Author: Jan Merete Weiss
Publisher: Soho Crime, 2011
Hardcover, 217 pages
Genre: Police Procedural, #1 Captain Natalia Monte mystery
Source: Amazon Vine
First Line: A large cypress tree arched over the graves, and a few clouds the color of peaches.
Captain Natalia Monte of the Italian Carabinieri may get to wear uniforms designed by Armani, but she's faced the same tough climb up the law enforcement ladder that all women have had to face. Monte works in the city in which she grew up-- Naples-- and Mt. Vesuvius with its varying colors of smoke plumes looms in the distance watching over all.
A beautiful young German college student has been murdered, her body carefully placed in the crypt beneath an ancient church. Monte has been assigned to investigate, but not only are there many suspects, she also finds her way hampered by the garbage strike that has deadlocked her beloved city with towering piles of stinking, rotting refuse.
The setting of this book is absolutely superb. I have seldom read a fiction book and come away having learned so much about a city. Weiss wove a Neapolitan spell around me using threads of beauty as well as ugliness when Monte's investigation takes her to the violent underbelly of the metropolitan area.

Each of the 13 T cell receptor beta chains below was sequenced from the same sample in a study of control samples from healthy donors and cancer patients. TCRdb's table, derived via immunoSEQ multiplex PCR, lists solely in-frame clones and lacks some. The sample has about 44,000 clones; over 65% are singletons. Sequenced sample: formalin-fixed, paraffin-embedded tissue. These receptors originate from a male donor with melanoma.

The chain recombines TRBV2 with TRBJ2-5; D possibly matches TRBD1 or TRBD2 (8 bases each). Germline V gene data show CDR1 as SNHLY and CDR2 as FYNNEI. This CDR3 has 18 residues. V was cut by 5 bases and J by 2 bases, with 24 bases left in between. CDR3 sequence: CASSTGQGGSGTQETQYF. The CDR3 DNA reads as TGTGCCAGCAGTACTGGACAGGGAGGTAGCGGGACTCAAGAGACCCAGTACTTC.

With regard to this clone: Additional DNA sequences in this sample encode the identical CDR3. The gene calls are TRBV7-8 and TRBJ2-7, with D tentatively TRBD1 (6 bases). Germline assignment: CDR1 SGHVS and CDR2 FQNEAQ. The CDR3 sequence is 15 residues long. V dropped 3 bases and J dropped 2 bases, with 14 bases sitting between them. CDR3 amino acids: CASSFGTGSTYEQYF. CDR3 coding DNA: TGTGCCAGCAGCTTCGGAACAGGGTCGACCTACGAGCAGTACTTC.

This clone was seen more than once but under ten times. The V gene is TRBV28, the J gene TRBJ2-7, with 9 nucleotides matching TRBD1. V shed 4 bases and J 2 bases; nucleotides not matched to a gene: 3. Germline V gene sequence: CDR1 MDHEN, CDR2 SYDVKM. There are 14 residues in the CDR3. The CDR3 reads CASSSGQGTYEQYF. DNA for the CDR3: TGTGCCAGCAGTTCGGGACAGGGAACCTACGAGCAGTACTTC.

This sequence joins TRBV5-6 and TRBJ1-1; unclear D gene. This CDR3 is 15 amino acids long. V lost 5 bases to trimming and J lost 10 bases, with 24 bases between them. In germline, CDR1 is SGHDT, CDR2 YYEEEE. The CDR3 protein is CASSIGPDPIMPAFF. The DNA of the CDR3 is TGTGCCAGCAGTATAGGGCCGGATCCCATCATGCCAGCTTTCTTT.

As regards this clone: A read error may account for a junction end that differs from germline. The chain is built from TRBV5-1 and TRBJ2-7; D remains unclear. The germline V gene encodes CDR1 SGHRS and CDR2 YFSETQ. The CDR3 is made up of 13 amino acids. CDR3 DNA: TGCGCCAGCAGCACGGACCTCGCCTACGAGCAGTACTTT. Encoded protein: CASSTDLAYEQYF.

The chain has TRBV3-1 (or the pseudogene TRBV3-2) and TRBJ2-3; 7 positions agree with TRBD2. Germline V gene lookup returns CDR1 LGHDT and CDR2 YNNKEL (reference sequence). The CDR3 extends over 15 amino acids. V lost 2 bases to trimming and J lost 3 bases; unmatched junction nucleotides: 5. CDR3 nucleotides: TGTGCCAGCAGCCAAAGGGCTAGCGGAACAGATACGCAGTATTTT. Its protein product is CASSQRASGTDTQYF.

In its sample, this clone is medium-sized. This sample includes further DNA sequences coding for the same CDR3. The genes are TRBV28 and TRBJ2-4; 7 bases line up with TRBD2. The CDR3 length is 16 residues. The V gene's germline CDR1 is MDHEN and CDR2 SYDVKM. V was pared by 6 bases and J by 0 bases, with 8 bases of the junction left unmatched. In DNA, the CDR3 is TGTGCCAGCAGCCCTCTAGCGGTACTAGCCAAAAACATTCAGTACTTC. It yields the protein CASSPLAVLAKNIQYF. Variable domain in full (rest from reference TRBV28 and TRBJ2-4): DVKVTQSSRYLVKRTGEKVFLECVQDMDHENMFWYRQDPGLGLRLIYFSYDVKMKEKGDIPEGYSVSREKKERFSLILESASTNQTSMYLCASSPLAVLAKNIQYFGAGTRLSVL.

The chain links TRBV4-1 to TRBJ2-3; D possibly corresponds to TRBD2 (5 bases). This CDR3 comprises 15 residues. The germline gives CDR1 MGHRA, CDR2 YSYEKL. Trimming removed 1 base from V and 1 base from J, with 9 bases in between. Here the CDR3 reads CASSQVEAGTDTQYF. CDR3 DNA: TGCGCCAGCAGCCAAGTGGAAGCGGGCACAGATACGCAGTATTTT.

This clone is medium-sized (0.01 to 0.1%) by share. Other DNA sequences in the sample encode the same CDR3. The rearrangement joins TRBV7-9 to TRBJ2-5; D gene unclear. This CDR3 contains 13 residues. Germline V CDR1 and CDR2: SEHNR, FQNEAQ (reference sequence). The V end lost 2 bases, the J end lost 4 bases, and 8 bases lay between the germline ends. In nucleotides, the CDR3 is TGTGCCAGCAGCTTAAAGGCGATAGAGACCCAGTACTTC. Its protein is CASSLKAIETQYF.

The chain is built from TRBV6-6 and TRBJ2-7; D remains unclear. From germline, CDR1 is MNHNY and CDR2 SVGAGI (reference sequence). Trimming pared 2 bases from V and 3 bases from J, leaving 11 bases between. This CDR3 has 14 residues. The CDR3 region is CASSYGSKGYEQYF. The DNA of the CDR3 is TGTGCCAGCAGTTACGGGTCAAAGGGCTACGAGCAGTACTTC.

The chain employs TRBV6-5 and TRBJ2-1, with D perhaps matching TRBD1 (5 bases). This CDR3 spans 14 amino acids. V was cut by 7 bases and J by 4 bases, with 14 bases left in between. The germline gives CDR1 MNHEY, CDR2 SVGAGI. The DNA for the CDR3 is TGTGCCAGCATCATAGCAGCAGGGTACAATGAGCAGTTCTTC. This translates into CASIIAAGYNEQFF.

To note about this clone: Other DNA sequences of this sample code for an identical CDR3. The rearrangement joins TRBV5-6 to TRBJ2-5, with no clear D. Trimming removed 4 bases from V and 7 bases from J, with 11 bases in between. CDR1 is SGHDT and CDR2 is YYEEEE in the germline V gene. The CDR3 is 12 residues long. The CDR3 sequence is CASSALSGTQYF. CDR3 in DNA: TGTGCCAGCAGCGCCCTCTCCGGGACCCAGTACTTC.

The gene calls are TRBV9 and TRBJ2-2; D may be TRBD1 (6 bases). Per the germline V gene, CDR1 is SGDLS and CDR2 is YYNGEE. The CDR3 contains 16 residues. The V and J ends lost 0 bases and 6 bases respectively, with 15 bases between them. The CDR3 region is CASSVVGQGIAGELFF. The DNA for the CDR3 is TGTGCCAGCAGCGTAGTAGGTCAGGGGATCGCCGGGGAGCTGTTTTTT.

What didn't work so well for me were the plot and the characters. There were many plot threads, but the ending felt rushed and too neat for a place such as Naples. Monte's partner, Pino, was a more developed character than Monte, but they all felt "at a remove". The relationship between Monte and Pino took off too quickly, and I felt that it would have worked better if it had taken place over the span of a few books rather than all in the first. Just enough of Monte's backstory is given to make her interesting, and I'm hoping that more information will be forthcoming in future books. From the ending (which doesn't show her in the most flattering of lights), it appears that Monte will be a multi-faceted character who will grow and change.
Since I was absolutely riveted by the setting and culture of These Dark Things, I look forward to reading the next book in the series. I have high hopes that plotting and characterization will improve and match the city of Naples as a setting.